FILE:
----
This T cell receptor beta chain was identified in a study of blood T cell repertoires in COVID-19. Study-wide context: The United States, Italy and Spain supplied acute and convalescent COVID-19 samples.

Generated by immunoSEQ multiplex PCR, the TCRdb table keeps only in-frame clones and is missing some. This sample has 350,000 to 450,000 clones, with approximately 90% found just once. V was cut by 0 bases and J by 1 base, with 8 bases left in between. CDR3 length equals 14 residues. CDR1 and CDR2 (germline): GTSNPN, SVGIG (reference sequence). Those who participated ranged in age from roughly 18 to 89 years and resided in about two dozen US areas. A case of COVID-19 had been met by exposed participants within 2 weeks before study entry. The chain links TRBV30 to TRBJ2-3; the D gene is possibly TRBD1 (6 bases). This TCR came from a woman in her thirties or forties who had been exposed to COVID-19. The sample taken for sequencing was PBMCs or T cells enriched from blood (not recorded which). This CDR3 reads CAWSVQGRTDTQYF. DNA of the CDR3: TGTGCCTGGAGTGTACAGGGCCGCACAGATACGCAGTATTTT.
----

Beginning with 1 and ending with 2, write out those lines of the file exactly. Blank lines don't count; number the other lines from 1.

This T cell receptor beta chain was identified in a study of blood T cell repertoires in COVID-19. Study-wide context: The United States, Italy and Spain supplied acute and convalescent COVID-19 samples.

Generated by immunoSEQ multiplex PCR, the TCRdb table keeps only in-frame clones and is missing some. This sample has 350,000 to 450,000 clones, with approximately 90% found just once. V was cut by 0 bases and J by 1 base, with 8 bases left in between. CDR3 length equals 14 residues. CDR1 and CDR2 (germline): GTSNPN, SVGIG (reference sequence). Those who participated ranged in age from roughly 18 to 89 years and resided in about two dozen US areas. A case of COVID-19 had been met by exposed participants within 2 weeks before study entry. The chain links TRBV30 to TRBJ2-3; the D gene is possibly TRBD1 (6 bases). This TCR came from a woman in her thirties or forties who had been exposed to COVID-19. The sample taken for sequencing was PBMCs or T cells enriched from blood (not recorded which). This CDR3 reads CAWSVQGRTDTQYF. DNA of the CDR3: TGTGCCTGGAGTGTACAGGGCCGCACAGATACGCAGTATTTT.